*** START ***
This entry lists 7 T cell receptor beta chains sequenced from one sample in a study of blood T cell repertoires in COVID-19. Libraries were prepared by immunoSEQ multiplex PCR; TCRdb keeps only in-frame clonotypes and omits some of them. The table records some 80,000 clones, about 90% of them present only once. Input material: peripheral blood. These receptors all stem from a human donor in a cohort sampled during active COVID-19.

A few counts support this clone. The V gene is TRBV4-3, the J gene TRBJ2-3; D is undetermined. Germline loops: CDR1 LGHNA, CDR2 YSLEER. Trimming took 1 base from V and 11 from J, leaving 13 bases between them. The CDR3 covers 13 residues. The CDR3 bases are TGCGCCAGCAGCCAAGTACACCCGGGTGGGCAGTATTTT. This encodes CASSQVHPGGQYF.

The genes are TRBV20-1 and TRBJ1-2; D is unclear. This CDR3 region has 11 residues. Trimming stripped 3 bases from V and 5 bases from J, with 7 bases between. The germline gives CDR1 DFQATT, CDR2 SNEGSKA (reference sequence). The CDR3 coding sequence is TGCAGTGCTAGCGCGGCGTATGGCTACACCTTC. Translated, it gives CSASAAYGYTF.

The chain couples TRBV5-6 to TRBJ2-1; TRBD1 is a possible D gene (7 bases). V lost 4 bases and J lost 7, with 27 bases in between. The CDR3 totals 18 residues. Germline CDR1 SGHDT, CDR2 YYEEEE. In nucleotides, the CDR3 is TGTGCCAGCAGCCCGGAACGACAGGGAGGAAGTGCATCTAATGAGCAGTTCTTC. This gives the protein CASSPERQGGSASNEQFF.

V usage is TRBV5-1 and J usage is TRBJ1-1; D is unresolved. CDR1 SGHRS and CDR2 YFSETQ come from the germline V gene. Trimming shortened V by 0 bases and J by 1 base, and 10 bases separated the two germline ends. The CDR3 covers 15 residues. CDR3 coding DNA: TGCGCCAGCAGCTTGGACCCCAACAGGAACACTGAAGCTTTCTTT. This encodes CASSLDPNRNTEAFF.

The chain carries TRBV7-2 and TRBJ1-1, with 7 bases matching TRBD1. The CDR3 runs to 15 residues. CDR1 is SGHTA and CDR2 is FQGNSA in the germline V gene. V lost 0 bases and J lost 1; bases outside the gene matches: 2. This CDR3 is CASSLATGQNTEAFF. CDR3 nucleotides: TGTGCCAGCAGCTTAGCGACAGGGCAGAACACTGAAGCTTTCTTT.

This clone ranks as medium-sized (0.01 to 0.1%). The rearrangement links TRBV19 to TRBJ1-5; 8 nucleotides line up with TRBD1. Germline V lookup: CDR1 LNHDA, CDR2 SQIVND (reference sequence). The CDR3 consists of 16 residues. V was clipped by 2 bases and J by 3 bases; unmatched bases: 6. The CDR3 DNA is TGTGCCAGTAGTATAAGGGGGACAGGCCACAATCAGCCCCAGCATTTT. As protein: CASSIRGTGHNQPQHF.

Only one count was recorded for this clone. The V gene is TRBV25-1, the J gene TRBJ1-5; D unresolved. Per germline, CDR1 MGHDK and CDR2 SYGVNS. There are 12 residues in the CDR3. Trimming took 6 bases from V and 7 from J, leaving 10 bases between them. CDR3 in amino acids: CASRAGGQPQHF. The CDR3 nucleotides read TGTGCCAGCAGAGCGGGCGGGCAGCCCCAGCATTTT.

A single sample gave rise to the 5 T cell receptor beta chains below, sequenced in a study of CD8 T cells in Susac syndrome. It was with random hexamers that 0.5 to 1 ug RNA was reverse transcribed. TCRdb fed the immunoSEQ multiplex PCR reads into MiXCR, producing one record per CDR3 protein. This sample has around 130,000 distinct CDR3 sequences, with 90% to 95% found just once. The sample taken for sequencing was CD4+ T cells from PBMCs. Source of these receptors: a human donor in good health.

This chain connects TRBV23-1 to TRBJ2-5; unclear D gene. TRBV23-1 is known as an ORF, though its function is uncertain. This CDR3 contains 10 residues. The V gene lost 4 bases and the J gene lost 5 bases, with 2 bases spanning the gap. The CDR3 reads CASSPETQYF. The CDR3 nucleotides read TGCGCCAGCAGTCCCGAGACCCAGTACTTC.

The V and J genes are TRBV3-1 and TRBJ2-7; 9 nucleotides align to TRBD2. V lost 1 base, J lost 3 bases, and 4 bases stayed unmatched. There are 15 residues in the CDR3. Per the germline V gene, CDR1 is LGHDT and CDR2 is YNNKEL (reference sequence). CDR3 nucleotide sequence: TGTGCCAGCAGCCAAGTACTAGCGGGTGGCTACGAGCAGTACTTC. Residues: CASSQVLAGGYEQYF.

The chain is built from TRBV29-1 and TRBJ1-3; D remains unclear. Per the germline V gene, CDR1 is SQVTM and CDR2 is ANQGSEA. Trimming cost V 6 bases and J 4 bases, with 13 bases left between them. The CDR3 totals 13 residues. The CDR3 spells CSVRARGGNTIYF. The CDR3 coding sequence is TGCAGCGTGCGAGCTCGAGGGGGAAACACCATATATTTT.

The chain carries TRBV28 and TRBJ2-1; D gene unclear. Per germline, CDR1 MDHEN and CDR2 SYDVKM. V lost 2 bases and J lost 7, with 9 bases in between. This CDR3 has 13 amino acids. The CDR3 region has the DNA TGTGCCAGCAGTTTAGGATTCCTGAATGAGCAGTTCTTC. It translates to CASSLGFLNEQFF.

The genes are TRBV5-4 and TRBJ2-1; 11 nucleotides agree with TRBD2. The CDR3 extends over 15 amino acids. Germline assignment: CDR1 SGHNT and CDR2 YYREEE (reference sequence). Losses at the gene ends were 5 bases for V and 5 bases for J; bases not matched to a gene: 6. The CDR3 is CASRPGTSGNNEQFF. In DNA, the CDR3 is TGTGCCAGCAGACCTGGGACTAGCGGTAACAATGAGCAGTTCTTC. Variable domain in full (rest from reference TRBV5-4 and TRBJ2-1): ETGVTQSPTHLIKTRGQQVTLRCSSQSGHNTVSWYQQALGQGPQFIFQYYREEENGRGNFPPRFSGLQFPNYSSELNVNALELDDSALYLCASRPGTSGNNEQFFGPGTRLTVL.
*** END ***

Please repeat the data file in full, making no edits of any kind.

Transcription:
This entry lists 7 T cell receptor beta chains sequenced from one sample in a study of blood T cell repertoires in COVID-19. Libraries were prepared by immunoSEQ multiplex PCR; TCRdb keeps only in-frame clonotypes and omits some of them. The table records some 80,000 clones, about 90% of them present only once. Input material: peripheral blood. These receptors all stem from a human donor in a cohort sampled during active COVID-19.

A few counts support this clone. The V gene is TRBV4-3, the J gene TRBJ2-3; D is undetermined. Germline loops: CDR1 LGHNA, CDR2 YSLEER. Trimming took 1 base from V and 11 from J, leaving 13 bases between them. The CDR3 covers 13 residues. The CDR3 bases are TGCGCCAGCAGCCAAGTACACCCGGGTGGGCAGTATTTT. This encodes CASSQVHPGGQYF.

The genes are TRBV20-1 and TRBJ1-2; D is unclear. This CDR3 region has 11 residues. Trimming stripped 3 bases from V and 5 bases from J, with 7 bases between. The germline gives CDR1 DFQATT, CDR2 SNEGSKA (reference sequence). The CDR3 coding sequence is TGCAGTGCTAGCGCGGCGTATGGCTACACCTTC. Translated, it gives CSASAAYGYTF.

The chain couples TRBV5-6 to TRBJ2-1; TRBD1 is a possible D gene (7 bases). V lost 4 bases and J lost 7, with 27 bases in between. The CDR3 totals 18 residues. Germline CDR1 SGHDT, CDR2 YYEEEE. In nucleotides, the CDR3 is TGTGCCAGCAGCCCGGAACGACAGGGAGGAAGTGCATCTAATGAGCAGTTCTTC. This gives the protein CASSPERQGGSASNEQFF.

V usage is TRBV5-1 and J usage is TRBJ1-1; D is unresolved. CDR1 SGHRS and CDR2 YFSETQ come from the germline V gene. Trimming shortened V by 0 bases and J by 1 base, and 10 bases separated the two germline ends. The CDR3 covers 15 residues. CDR3 coding DNA: TGCGCCAGCAGCTTGGACCCCAACAGGAACACTGAAGCTTTCTTT. This encodes CASSLDPNRNTEAFF.

The chain carries TRBV7-2 and TRBJ1-1, with 7 bases matching TRBD1. The CDR3 runs to 15 residues. CDR1 is SGHTA and CDR2 is FQGNSA in the germline V gene. V lost 0 bases and J lost 1; bases outside the gene matches: 2. This CDR3 is CASSLATGQNTEAFF. CDR3 nucleotides: TGTGCCAGCAGCTTAGCGACAGGGCAGAACACTGAAGCTTTCTTT.

This clone ranks as medium-sized (0.01 to 0.1%). The rearrangement links TRBV19 to TRBJ1-5; 8 nucleotides line up with TRBD1. Germline V lookup: CDR1 LNHDA, CDR2 SQIVND (reference sequence). The CDR3 consists of 16 residues. V was clipped by 2 bases and J by 3 bases; unmatched bases: 6. The CDR3 DNA is TGTGCCAGTAGTATAAGGGGGACAGGCCACAATCAGCCCCAGCATTTT. As protein: CASSIRGTGHNQPQHF.

Only one count was recorded for this clone. The V gene is TRBV25-1, the J gene TRBJ1-5; D unresolved. Per germline, CDR1 MGHDK and CDR2 SYGVNS. There are 12 residues in the CDR3. Trimming took 6 bases from V and 7 from J, leaving 10 bases between them. CDR3 in amino acids: CASRAGGQPQHF. The CDR3 nucleotides read TGTGCCAGCAGAGCGGGCGGGCAGCCCCAGCATTTT.

A single sample gave rise to the 5 T cell receptor beta chains below, sequenced in a study of CD8 T cells in Susac syndrome. It was with random hexamers that 0.5 to 1 ug RNA was reverse transcribed. TCRdb fed the immunoSEQ multiplex PCR reads into MiXCR, producing one record per CDR3 protein. This sample has around 130,000 distinct CDR3 sequences, with 90% to 95% found just once. The sample taken for sequencing was CD4+ T cells from PBMCs. Source of these receptors: a human donor in good health.

This chain connects TRBV23-1 to TRBJ2-5; unclear D gene. TRBV23-1 is known as an ORF, though its function is uncertain. This CDR3 contains 10 residues. The V gene lost 4 bases and the J gene lost 5 bases, with 2 bases spanning the gap. The CDR3 reads CASSPETQYF. The CDR3 nucleotides read TGCGCCAGCAGTCCCGAGACCCAGTACTTC.

The V and J genes are TRBV3-1 and TRBJ2-7; 9 nucleotides align to TRBD2. V lost 1 base, J lost 3 bases, and 4 bases stayed unmatched. There are 15 residues in the CDR3. Per the germline V gene, CDR1 is LGHDT and CDR2 is YNNKEL (reference sequence). CDR3 nucleotide sequence: TGTGCCAGCAGCCAAGTACTAGCGGGTGGCTACGAGCAGTACTTC. Residues: CASSQVLAGGYEQYF.

The chain is built from TRBV29-1 and TRBJ1-3; D remains unclear. Per the germline V gene, CDR1 is SQVTM and CDR2 is ANQGSEA. Trimming cost V 6 bases and J 4 bases, with 13 bases left between them. The CDR3 totals 13 residues. The CDR3 spells CSVRARGGNTIYF. The CDR3 coding sequence is TGCAGCGTGCGAGCTCGAGGGGGAAACACCATATATTTT.

The chain carries TRBV28 and TRBJ2-1; D gene unclear. Per germline, CDR1 MDHEN and CDR2 SYDVKM. V lost 2 bases and J lost 7, with 9 bases in between. This CDR3 has 13 amino acids. The CDR3 region has the DNA TGTGCCAGCAGTTTAGGATTCCTGAATGAGCAGTTCTTC. It translates to CASSLGFLNEQFF.

The genes are TRBV5-4 and TRBJ2-1; 11 nucleotides agree with TRBD2. The CDR3 extends over 15 amino acids. Germline assignment: CDR1 SGHNT and CDR2 YYREEE (reference sequence). Losses at the gene ends were 5 bases for V and 5 bases for J; bases not matched to a gene: 6. The CDR3 is CASRPGTSGNNEQFF. In DNA, the CDR3 is TGTGCCAGCAGACCTGGGACTAGCGGTAACAATGAGCAGTTCTTC. Variable domain in full (rest from reference TRBV5-4 and TRBJ2-1): ETGVTQSPTHLIKTRGQQVTLRCSSQSGHNTVSWYQQALGQGPQFIFQYYREEENGRGNFPPRFSGLQFPNYSSELNVNALELDDSALYLCASRPGTSGNNEQFFGPGTRLTVL.